Storage – Tech-Coffee https://www.tech-coffee.net Tue, 04 Dec 2018 18:13:40 +0000 en-US hourly 1 https://wordpress.org/?v=5.2.11 65682309 S2D Real case: detect a lack of cache https://www.tech-coffee.net/s2d-real-case-detect-a-lack-of-cache/ https://www.tech-coffee.net/s2d-real-case-detect-a-lack-of-cache/#comments Tue, 04 Dec 2018 18:11:39 +0000 https://www.tech-coffee.net/?p=6667 Last week I worked for a customer who went through a performance issue on a S2D cluster. The customer’s infrastructure is composed of one compute cluster (Hyper-V) and one 4-node S2D cluster. First, I checked if it was related to the network and then if it’s a hardware failure that produces this performance drop. Then ...

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Last week I worked for a customer who went through a performance issue on a S2D cluster. The customer’s infrastructure is composed of one compute cluster (Hyper-V) and one 4-node S2D cluster. First, I checked if it was related to the network and then if it’s a hardware failure that produces this performance drop. Then I ran the script watch-cluster.ps1 from VMFleet.

The following screenshot comes from watch-cluster.ps1 script. As you can see, a CSV has almost 25ms of latency. A high latency impacts overall performance especially when intensive IO applications are hosted. If we look into the cache, a lot of miss per second are registered especially on the high latency CSV. But why Miss/sec can produce a high latency?

What happens in case of lack of cache?

The solution I troubleshooted is composed of 2 SSD and 8 HDD per node. The cache ratio is 1:4 and its capacity is almost of 6,5% of the raw capacity. The IO path in normal operation is depicted in the following schema:

Now in the current situation, I have a lot Miss/Sec, that means that SSD cannot handle these IO because there is not enough cache. Below the schema depicts the IO path for miss IO:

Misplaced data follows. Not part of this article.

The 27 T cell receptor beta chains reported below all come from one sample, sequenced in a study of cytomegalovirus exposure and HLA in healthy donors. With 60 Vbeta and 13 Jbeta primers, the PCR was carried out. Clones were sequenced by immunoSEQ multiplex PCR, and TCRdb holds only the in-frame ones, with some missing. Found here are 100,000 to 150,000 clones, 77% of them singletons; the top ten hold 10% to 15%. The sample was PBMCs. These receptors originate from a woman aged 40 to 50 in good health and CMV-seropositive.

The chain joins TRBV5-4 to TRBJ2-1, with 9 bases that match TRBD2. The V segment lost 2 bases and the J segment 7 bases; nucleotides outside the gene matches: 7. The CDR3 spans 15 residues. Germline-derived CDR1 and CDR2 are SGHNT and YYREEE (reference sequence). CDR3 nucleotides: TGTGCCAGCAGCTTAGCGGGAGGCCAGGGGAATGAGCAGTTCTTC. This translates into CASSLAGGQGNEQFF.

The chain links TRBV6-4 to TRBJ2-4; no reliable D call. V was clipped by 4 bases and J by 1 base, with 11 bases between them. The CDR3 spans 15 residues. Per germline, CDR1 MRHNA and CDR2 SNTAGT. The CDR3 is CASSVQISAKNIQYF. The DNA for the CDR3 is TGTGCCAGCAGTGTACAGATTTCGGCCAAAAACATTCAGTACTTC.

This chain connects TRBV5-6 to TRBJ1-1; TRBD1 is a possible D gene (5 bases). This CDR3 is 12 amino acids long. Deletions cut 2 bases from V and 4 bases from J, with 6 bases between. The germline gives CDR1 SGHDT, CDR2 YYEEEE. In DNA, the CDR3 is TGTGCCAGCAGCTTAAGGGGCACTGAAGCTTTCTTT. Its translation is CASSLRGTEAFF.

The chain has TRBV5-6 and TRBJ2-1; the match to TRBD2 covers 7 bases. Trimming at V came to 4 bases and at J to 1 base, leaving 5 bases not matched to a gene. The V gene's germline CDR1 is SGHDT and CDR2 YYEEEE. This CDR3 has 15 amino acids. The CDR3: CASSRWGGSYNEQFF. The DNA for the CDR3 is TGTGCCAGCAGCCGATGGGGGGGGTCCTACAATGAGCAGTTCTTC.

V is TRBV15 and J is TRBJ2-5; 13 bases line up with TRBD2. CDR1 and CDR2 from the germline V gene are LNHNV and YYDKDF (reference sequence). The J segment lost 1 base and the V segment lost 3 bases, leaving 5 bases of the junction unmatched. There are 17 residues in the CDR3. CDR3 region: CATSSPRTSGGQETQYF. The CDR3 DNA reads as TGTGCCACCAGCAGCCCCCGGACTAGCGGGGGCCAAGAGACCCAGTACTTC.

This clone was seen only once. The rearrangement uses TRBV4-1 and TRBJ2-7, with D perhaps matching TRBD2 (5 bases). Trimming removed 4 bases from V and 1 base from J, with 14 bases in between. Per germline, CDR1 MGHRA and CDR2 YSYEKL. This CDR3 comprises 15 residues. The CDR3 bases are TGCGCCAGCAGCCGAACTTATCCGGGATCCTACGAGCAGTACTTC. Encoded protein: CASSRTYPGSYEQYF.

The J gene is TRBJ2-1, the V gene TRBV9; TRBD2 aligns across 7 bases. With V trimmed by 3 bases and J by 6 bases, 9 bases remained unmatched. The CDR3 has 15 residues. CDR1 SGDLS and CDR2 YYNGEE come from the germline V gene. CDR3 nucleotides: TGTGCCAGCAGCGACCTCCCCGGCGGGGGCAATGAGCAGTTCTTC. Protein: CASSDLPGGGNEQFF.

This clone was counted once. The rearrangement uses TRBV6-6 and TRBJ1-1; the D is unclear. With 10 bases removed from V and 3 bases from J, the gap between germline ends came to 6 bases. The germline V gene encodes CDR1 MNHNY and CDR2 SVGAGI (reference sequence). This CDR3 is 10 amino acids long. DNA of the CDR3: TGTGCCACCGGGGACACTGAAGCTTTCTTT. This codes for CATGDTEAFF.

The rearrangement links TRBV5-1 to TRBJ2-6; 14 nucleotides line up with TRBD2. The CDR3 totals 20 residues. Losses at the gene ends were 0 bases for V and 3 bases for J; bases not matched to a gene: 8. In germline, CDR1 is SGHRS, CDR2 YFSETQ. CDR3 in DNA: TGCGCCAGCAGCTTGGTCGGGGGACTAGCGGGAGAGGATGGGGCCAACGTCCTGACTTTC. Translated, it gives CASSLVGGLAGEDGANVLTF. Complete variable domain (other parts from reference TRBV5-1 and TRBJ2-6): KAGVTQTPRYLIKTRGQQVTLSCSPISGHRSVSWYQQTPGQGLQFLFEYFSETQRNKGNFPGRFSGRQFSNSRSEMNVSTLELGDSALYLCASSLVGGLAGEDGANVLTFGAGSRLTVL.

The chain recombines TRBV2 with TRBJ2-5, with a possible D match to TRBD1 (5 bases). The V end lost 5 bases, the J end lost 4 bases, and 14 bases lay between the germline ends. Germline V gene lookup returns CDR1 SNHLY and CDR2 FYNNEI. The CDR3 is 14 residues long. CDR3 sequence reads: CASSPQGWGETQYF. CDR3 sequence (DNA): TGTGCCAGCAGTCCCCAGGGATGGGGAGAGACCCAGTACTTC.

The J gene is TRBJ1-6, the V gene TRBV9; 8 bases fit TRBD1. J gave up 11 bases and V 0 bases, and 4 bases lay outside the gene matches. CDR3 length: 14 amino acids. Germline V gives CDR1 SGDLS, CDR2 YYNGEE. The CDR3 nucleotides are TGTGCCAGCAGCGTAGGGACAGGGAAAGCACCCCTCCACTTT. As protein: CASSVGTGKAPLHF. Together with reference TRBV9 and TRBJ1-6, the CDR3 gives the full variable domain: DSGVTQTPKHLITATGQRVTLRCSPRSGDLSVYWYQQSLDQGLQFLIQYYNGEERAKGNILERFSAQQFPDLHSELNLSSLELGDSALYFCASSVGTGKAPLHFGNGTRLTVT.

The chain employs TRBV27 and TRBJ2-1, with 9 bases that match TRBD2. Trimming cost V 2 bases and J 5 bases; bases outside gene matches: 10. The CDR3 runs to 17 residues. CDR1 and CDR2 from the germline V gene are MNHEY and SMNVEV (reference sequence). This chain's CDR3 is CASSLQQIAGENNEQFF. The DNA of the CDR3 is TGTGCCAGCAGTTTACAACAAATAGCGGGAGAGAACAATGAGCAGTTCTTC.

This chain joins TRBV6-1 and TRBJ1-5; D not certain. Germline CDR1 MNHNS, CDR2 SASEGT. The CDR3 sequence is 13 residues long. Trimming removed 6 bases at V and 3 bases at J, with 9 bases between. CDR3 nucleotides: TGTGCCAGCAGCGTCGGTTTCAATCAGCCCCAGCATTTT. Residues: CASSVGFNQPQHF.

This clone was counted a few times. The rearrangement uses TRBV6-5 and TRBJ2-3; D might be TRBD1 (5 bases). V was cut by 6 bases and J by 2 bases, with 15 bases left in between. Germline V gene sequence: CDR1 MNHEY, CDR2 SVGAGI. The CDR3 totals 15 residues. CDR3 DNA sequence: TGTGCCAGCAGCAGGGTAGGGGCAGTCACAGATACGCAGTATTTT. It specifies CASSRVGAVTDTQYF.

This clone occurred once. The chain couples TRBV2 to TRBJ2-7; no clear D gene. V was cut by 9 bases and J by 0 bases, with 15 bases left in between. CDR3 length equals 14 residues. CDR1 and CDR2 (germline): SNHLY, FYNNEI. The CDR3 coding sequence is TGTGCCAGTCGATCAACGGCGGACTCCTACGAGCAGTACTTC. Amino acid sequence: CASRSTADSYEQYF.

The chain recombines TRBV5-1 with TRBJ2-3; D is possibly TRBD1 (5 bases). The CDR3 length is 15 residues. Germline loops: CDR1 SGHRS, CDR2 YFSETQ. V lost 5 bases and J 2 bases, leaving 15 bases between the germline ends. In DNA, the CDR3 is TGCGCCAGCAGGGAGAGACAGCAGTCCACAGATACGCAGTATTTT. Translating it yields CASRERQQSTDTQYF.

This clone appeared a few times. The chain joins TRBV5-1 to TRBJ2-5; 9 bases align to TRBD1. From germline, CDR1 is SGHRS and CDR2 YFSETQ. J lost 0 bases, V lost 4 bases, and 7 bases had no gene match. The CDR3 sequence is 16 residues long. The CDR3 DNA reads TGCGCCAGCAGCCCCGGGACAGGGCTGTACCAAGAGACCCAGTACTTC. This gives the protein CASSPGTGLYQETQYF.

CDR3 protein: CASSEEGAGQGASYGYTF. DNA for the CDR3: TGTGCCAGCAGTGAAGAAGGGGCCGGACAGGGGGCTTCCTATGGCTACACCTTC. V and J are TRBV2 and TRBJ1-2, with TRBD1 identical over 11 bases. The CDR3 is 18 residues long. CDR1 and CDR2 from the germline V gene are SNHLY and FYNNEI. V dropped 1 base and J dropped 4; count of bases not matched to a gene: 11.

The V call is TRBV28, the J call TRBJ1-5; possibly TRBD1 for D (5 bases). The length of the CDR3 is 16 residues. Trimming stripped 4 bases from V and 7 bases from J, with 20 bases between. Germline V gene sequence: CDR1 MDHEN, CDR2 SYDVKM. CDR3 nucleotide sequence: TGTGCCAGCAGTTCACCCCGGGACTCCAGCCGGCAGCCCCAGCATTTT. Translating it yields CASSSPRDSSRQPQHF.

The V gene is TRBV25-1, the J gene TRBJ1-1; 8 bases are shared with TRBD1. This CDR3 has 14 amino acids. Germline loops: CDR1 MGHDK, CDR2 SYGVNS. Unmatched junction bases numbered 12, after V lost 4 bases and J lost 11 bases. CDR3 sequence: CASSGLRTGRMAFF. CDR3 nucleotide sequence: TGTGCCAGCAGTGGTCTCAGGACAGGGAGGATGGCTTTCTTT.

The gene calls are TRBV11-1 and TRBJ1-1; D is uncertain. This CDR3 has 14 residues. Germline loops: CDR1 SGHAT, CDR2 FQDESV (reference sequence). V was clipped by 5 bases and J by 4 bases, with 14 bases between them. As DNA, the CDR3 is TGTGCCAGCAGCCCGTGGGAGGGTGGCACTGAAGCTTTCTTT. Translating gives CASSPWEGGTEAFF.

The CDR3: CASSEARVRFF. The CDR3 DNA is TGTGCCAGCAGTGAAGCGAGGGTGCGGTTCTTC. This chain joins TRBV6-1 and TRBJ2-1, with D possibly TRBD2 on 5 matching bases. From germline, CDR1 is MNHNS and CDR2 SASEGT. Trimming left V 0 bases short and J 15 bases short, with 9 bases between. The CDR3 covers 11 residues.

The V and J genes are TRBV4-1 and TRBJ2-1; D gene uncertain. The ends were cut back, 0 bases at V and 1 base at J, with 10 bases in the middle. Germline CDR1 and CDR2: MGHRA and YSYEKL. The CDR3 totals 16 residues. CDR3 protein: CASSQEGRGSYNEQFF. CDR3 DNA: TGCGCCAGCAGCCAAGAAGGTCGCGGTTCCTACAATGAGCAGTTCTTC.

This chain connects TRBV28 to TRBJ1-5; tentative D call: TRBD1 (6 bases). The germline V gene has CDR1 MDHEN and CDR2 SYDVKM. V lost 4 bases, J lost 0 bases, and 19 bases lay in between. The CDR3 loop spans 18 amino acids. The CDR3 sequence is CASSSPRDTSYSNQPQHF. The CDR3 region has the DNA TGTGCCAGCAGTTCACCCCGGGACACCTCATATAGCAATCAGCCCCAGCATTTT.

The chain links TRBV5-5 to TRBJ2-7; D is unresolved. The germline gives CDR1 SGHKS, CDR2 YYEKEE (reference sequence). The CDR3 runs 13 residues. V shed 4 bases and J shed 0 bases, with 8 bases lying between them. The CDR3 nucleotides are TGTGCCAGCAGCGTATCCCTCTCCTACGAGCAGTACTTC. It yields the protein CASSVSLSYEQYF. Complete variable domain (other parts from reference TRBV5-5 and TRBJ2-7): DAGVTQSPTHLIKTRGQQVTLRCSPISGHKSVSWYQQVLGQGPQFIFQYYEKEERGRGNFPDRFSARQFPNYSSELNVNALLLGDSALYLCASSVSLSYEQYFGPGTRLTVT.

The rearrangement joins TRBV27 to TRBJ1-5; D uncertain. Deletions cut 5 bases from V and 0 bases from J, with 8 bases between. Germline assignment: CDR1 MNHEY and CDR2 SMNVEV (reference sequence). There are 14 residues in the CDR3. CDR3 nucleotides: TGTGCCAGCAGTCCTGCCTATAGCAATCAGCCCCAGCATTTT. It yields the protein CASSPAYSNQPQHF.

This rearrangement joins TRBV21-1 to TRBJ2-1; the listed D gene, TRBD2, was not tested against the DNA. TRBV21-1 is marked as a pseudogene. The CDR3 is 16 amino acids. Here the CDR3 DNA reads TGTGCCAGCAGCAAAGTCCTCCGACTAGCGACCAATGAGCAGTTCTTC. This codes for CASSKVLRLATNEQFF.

You can see that in case of miss, the IO go to HDD directly without being cached in SSD. HDD is really slow compared to SSD and each time IO works directly with this kind of storage device, the latency is increased. When the latency is increased, the overall performance decrease.

How to resolve that?

To resolve this issue, I told to customer to add two SSD in each node. These SSD should be equivalent (or almost) than those already installed in nodes. By adding SSD, I improve the cache ratio to 1:2 and the capacity to 10% compared to raw capacity.

It’s really important to size kindly the cache tier when you design your solution to avoid this issue. As said a fellow MVP: storage is cheap, downtime is expensive.

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Storage Spaces Direct: Parallel rebuild https://www.tech-coffee.net/storage-spaces-direct-parallel-rebuild/ https://www.tech-coffee.net/storage-spaces-direct-parallel-rebuild/#comments Fri, 22 Jun 2018 15:39:59 +0000 https://www.tech-coffee.net/?p=6416 Parallel rebuild is a Storage Spaces features that enables to repair a storage pool even if the failed disk is not replaced. This feature is not new to Storage Spaces Direct because it exists also since Windows Server 2012 with Storage Spaces. This is an automatic process which occurs if you have enough free space ...

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Parallel rebuild is a Storage Spaces features that enables to repair a storage pool even if the failed disk is not replaced. This feature is not new to Storage Spaces Direct because it exists also since Windows Server 2012 with Storage Spaces. This is an automatic process which occurs if you have enough free space in the storage pool. This is why Microsoft recommends to leave some free space in the storage pool to allow the parallel rebuild. This amount of free space is often forgotten when designing Storage Spaces Direct solution, this is why I wanted to write this theoretical topic.

How works parallel rebuild

Parallel rebuild needs some free spaces to work. It’s like spare free space. When you create a RAID6 volume, a disk is in spare in case of failure. In Storage Spaces (Direct), instead of spare disk, we have spare free space. Parallel rebuild occurs when a disk fails. If enough of capacity is available, parallel rebuild runs automatically and immediately to restore the resiliency of the volumes. In fact, Storage Spaces Direct creates a new copy of the data that were hosted by the failed disk.

When you receive the new disk (4h later because you took a +4h support :p), you can replace the failed disk. The disk is automatically added to the storage pool if the auto pool option is enabled. Once the disk is added to the storage pool, an automatic rebalance process is run to spread data across all disks to get the best efficiency.

How to calculate the amount of free spaces

Microsoft recommends to leave free space equal to one capacity disk per node until 4 drives: